You dont need the Dark Conspiracy Rules to use this.
Many of the mechanics used for Proto-Dimensions could apply to Regio.
There are a few examples written up.
While written for a Horror Genre game ,
the examples given could easily be adapted for use in Ars Magica.
I had one regio that was a "closed" - it was a marshland centered around an island, and if you went too far out you'd find yourself close to the island, heading towards it, from the same general direction you went out from.
I had (well, not used) another regio that was a whole world. Not arcadia, just a whole world, a different earth if you will.
I agree that every regio is its own thing, and should conform only to its own laws. Generally, I would allow one seeing into a regio to see into it but not be able to pass through to it until he finds an entry. I would make most regios either closed in some way (as above), or allow walking out of the boundaries of the regio to leave it (but not enter it!).
I do not see regios as strictly contained to ever smaller regions. I see them as different levels of reality. A regio may be only accessible from a certain geographical boundary, but often extends beyond it into an area that can be miniscule or can be an entire alternate world.
After reading a lot of myths, faerie stories, and novels, my approach to regiones is ... confused.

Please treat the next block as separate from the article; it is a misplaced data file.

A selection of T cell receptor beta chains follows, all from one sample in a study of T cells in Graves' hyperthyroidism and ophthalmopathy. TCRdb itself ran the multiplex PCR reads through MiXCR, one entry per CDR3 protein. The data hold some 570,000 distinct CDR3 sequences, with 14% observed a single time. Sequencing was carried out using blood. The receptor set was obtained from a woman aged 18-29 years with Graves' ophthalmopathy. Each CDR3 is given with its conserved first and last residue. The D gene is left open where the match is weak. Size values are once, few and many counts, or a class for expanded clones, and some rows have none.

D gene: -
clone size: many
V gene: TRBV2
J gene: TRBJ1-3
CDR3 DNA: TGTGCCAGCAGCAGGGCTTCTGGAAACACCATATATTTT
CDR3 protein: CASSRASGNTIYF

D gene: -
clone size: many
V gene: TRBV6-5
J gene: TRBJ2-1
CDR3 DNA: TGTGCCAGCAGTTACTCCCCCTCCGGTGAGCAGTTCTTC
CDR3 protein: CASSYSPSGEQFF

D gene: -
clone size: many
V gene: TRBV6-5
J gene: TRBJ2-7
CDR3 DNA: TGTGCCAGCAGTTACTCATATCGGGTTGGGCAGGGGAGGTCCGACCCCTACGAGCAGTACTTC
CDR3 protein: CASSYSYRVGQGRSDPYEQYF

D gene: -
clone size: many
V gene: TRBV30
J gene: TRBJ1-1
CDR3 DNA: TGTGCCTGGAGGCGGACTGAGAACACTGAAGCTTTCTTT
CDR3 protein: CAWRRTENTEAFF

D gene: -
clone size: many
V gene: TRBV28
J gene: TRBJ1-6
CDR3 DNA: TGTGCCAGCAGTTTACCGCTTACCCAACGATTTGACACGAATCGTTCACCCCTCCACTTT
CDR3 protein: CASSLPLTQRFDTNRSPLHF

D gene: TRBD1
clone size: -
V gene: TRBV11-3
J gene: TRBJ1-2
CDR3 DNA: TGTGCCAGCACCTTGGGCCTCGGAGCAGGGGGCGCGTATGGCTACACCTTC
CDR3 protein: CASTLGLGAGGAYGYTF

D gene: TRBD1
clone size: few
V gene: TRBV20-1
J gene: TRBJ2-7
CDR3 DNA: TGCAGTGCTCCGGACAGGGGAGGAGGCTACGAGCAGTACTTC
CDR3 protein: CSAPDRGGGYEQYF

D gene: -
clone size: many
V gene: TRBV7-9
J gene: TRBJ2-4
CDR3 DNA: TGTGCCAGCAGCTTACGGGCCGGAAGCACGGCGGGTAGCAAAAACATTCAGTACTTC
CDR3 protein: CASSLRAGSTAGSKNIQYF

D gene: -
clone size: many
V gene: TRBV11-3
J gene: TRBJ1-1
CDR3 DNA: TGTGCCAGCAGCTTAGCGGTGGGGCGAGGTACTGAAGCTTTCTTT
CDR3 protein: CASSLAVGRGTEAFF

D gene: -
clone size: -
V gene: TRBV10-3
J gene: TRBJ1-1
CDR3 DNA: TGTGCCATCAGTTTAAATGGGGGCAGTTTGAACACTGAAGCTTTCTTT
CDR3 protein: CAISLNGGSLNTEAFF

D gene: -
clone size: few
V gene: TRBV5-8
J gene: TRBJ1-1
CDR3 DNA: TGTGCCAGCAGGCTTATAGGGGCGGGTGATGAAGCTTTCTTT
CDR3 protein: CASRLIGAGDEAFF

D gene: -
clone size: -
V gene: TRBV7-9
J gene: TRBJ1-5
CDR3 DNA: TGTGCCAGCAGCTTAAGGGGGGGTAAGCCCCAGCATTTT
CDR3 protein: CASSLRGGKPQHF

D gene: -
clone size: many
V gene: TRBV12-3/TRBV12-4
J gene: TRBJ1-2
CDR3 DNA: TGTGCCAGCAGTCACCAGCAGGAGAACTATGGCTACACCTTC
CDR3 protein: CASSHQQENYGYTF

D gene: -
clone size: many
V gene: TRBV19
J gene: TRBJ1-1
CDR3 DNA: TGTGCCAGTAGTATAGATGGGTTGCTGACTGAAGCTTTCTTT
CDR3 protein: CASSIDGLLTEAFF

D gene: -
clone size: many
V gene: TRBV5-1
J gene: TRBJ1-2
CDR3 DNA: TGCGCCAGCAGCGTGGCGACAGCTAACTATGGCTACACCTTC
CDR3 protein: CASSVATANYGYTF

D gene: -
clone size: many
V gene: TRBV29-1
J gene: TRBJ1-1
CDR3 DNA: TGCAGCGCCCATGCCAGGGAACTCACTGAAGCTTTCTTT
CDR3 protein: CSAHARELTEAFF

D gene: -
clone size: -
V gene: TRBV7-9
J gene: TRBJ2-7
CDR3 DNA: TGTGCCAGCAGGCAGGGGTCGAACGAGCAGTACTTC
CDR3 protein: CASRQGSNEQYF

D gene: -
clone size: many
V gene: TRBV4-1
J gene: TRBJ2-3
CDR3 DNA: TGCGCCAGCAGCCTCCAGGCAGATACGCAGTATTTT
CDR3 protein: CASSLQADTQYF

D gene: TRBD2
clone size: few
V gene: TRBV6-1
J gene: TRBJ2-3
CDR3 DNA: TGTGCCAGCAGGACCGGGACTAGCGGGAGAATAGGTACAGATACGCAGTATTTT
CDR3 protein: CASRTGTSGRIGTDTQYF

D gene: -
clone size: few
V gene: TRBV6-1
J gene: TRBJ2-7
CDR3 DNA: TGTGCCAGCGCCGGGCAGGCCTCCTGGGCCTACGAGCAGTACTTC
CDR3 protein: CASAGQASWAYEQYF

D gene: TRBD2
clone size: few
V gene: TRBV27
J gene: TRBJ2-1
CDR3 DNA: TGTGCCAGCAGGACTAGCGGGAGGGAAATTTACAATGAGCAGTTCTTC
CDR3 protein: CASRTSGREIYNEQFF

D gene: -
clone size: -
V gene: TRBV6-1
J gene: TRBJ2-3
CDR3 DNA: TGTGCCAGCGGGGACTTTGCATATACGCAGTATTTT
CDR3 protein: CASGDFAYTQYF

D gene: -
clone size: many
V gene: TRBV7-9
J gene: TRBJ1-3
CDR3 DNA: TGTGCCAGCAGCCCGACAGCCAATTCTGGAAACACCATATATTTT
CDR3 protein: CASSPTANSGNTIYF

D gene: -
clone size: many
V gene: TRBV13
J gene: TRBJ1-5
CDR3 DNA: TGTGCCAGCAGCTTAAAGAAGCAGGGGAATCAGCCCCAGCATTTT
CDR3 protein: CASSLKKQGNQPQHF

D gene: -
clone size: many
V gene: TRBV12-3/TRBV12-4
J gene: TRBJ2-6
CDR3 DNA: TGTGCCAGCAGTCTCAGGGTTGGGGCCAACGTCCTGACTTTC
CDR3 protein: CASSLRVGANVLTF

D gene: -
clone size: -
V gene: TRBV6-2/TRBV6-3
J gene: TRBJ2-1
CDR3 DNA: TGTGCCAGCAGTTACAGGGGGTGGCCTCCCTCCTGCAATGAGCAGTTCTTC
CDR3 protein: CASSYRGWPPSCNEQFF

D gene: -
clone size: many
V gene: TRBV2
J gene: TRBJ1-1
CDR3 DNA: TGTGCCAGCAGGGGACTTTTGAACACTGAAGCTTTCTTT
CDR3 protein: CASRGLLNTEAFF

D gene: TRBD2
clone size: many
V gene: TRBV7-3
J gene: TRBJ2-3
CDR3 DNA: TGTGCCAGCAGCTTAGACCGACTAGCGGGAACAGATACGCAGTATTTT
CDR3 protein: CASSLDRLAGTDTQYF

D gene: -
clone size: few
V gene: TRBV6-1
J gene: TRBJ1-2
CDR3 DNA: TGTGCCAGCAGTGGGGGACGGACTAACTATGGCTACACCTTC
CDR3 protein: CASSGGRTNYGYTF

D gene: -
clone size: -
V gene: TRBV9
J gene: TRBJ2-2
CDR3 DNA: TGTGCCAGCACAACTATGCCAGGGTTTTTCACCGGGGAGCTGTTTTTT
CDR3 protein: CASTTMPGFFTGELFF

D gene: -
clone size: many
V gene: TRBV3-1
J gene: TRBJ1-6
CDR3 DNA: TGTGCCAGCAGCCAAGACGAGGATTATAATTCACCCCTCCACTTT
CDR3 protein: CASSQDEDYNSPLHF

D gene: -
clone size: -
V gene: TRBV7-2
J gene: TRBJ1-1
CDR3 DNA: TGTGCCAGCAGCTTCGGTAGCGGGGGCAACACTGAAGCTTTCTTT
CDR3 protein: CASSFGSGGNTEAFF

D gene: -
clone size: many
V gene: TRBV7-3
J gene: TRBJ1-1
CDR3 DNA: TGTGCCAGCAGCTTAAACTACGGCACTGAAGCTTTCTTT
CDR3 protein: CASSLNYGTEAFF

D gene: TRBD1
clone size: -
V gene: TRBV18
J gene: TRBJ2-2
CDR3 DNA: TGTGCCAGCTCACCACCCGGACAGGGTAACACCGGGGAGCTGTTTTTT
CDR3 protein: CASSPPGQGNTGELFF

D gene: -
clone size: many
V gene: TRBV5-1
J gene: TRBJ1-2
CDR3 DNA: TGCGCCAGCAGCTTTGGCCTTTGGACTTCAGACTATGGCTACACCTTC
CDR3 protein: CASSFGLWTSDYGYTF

One might enter a faerie mound and find a regio -- nice and limited. Equally, stepping into a section of a cave or a forest clearing could be a nicely limited regio.
On the other hand, what of top of a mountain (think of Mount Sinai, obviously a Divine Regio)? Not only can it easily be a regio, it overlooks larger areas. What would be seen? Would others simply see the person in the regio was wandering around in a normal area, or possibly avoiding things "that just aren't there"? Equally, would the person in the regio see the mundane area as mundane, as aura-attuned, or not see them at all?
Then what of a forest where one enters not fully into, say, Faerie, but into a faerie regio. Would this regio necessarily be bound by the limits of the forest itself? Might the area be, much like in the novel Mythago Wood, be more elastic?
I play regiones by ear and by need. Some have limited vistas and areas, others "open out" to a greater or lesser extent. Regiones are in many ways plot devices -- I rarely feel limited by them.